Thursday, June 29, 2017

Review - Kansas City Confidential

June 29, 2017

Kansas City Confidential – US, 1952

The first ten or fifteen minutes of Phil Karlson’s Kansas City Confidential are about a criminal mastermind’s attempts to recruit a small band of criminals for a very lucrative heist, and the set-up has enormous potential. The recruiter wears a mask when he speaks to them, so they never know his identity, and when they are all in the same room, they all wear masks so that they are not aware of each other’s identity and therefore cannot rat anyone out if they’re caught. The robbery is a success, and the thieves scatter across the globe, each one given half a card as proof of their involvement in the heist. From here, the film has a clear and potentially lucrative storyline – follow the criminals. Follow them to new countries, limited job options, and limited supplies of money. Follow their increased anxieties, their growing worries, their possible descents into paranoia. The scenario has the potential to be fascinating, to be a cautionary tale on the psychological risks associated with crime. Of course, this is not the direction the film chooses to take.

Instead, the film shifts focus. Instead of tracking the movements of those involved in the crime, it begins to focus on a floral deliveryman named Joe Rolfe (John Payne), who just so happens to deliver flowers at the same time as the robbery and whose delivery truck matches the one used in the crime. This makes sense, as one of the things noticed by the mastermind of the crime was that the same delivery van arrived at exactly the same time every day. Joe is soon arrested and suspected of being involved in the crime. After enduring a few days of physical punishment by overzealous officers, he is ultimately cleared and released. But of course, that’s not the end of his involvement in the story. In movies, it never is. No, Joe has to get even with those that framed him, so off he goes to Mexico in search of one of the criminals because, as you know, criminals always let someone know when they are going into hiding.

So essentially, the film becomes another of these tales of regular guys rushing off to clear their name by finding the true criminals, a la Hitchcock’s Sabotage and Young and Innocent, Annabel Jankel’s 1988 D.O.A., and 1993’s The Fugitive. The problem with many films like these films is that the lead character is simply not a believable detective, and that is sadly the case with Joe Rolfe. The character is a veteran of the Second World War who dabbled a bit in crime before deciding to straighten his life out. There is nothing in his resume that would lead anyone to conclude he could run an investigation or recognize clues, so to be believable the clues must come to him. This may be why Joe’s investigation seems to be limited to being in the right place at the right time and asking the correct questions to witnesses who never consider concealing anything from him. It also helps that he has the physical prowess to back up his words and creates a certain level of intimidation in those he is questioning. However, he’s also a bit of a drab individual, and for most of the film, it is hard to get behind him, especially when he indicates that he is more interested in getting a piece of the pie than clearing his name.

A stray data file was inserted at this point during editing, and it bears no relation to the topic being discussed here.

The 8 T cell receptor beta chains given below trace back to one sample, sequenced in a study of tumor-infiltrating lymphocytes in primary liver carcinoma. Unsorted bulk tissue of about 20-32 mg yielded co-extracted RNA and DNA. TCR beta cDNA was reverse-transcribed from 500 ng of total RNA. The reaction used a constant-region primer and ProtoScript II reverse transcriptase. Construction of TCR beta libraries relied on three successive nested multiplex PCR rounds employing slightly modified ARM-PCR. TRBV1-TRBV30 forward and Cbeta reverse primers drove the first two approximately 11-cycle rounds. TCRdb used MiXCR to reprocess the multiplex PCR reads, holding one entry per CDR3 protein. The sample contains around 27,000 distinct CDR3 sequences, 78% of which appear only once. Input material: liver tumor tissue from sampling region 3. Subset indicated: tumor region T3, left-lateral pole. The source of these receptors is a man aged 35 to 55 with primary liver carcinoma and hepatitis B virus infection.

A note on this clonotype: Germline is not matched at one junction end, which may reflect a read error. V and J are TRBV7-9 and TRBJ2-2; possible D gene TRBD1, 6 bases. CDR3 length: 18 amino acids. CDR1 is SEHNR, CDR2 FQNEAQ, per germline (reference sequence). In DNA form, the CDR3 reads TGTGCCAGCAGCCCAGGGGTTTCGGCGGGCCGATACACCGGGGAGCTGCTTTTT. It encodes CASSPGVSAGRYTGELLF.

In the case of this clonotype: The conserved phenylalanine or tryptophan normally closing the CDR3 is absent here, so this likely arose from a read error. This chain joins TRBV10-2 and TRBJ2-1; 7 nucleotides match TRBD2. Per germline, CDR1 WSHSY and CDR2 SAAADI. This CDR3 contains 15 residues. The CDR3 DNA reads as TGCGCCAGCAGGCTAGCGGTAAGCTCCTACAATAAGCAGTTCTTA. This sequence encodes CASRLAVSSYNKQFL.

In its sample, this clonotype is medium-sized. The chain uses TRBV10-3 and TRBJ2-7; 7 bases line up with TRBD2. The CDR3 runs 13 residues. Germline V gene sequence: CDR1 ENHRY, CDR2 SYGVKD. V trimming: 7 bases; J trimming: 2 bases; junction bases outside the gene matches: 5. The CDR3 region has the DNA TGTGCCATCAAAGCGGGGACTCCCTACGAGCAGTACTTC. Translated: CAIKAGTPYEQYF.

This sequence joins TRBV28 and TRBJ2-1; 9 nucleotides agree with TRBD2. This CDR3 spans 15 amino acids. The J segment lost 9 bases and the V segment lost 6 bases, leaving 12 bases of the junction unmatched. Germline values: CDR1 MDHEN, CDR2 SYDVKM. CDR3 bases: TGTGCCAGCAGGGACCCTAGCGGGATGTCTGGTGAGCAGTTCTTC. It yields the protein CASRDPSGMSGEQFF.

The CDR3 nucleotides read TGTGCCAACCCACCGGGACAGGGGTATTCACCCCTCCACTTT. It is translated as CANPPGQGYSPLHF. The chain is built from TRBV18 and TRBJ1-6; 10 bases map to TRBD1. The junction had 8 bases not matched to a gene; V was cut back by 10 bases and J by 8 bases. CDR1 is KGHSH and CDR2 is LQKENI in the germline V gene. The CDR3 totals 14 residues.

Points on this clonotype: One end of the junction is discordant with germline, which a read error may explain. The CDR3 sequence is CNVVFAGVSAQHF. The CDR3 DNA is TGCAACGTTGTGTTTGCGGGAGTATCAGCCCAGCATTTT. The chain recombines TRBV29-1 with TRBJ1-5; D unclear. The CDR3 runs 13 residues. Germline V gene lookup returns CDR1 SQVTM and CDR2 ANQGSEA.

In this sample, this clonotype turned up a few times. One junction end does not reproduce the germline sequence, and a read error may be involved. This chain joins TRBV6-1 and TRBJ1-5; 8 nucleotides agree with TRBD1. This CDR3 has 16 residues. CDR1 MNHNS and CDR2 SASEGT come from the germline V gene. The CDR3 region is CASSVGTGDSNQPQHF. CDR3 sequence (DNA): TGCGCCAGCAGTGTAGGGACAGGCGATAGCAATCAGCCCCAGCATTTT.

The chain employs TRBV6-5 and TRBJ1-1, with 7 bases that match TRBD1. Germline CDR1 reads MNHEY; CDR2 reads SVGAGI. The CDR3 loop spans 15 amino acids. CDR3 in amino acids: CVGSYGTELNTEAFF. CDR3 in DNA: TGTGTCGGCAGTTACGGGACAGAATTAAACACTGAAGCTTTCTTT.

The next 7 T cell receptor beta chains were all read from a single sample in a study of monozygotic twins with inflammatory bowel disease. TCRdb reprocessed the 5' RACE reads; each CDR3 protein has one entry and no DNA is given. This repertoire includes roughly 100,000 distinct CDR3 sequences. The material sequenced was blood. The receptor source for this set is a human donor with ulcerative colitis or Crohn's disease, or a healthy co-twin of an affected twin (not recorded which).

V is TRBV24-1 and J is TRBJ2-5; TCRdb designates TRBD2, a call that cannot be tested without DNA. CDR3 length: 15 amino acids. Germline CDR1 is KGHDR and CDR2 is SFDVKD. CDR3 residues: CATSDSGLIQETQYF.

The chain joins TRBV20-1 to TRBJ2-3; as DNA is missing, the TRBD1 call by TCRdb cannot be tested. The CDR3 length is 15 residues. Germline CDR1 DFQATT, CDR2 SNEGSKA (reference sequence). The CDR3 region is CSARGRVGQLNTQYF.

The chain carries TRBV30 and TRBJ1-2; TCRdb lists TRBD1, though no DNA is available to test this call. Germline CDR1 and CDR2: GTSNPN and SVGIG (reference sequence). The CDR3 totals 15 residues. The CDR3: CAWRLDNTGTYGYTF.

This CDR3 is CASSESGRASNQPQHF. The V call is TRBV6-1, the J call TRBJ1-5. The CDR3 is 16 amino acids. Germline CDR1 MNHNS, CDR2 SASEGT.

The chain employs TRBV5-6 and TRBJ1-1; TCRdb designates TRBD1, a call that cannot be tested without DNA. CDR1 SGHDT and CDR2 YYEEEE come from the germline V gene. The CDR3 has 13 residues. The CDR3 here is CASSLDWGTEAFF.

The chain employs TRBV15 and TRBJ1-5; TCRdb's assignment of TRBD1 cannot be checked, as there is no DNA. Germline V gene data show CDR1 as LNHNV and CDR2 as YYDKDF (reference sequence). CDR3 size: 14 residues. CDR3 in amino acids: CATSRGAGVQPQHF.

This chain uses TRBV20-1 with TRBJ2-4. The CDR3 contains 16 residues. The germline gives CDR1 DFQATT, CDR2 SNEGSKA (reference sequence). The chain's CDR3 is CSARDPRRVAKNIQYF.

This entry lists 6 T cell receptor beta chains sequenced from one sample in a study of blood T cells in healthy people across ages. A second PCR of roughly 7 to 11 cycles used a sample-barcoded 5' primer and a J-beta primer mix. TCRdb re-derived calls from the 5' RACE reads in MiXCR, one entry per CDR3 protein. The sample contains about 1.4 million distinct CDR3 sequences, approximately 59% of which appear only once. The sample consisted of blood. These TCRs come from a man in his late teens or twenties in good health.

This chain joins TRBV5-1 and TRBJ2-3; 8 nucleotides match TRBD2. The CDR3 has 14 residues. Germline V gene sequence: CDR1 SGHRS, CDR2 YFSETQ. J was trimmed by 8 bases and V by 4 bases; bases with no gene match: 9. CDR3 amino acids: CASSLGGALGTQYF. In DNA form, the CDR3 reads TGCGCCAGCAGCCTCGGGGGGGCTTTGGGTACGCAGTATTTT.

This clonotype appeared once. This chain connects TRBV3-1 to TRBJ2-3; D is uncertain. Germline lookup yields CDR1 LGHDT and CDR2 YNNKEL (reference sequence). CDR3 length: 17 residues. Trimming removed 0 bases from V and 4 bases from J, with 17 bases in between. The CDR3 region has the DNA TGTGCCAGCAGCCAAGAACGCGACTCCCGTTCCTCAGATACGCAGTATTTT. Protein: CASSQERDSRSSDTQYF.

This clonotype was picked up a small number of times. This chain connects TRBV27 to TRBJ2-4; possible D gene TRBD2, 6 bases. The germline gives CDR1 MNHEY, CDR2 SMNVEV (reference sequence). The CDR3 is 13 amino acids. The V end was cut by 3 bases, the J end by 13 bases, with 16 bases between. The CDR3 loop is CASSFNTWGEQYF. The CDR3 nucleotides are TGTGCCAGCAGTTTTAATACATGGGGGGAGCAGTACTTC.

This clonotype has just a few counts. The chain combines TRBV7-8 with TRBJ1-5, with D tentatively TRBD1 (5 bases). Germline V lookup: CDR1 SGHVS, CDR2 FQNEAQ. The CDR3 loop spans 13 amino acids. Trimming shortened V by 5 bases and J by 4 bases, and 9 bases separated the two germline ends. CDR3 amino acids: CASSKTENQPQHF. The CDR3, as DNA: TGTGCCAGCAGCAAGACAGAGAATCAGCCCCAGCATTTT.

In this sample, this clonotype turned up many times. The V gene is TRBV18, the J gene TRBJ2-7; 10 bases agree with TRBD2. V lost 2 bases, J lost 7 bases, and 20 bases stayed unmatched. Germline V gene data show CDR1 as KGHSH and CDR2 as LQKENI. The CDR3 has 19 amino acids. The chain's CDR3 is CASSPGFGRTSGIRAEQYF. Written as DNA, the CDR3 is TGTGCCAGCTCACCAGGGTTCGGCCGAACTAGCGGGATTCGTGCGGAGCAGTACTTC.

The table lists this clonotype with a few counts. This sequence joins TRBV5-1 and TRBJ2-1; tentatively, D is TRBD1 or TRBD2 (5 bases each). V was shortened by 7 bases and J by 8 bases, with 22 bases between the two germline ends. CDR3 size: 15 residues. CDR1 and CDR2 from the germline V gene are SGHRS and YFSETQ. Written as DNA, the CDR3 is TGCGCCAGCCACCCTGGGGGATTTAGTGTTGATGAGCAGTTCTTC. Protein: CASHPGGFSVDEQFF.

There are occasional moments in Kansas City Confidential that resonate. After putting on a brave face to a man who pulled a gun on him, we see Joe step out of the man’s view and give the kind of emotional release that audiences can fully understand. Being brave often involves the suppression of fear and panic, and it is only when a danger has passed that those feelings manifest themselves. There’s also a nice moment when Joe, just released from prison, sees his face on the cover of a morning newspaper, and his reaction is clear and justifiable frustration. I also appreciated how the film portrayed the mastermind of the crime as a man putting on a brave front, yet also grappling with family matters and wanting to be both a master criminal and a respectable father figure. However, the film errs when it introduces his daughter as Joe’s potential love interest. For one, Joe is anything but warm and friendly; for another, the film does not devote enough time to establishing their budding emotional connection.

Were he able to read my review, Roger Ebert would likely remark that I’m criticizing the film for what it isn’t and not what it is, and he’d have me there. Admittedly, I enjoyed the beginning of the film and its potential much more than what actually follows, for in introducing and focusing on Joe, the film goes where far too many subpar films have gone, and it does so in a way that does not elevate it above those earlier (or later) efforts. The film moves along at a standard pace, building in intensity and leading to a crowd-pleasing finale. It is certainly watchable, and fans of the genre will likely find elements in it to praise. To me, there were simple too few of them, and what there was, was just not enough to warrant a recommendation. Perhaps that’s why what could have been was much more interesting to me than what was. (on DVD)

2 and a half stars

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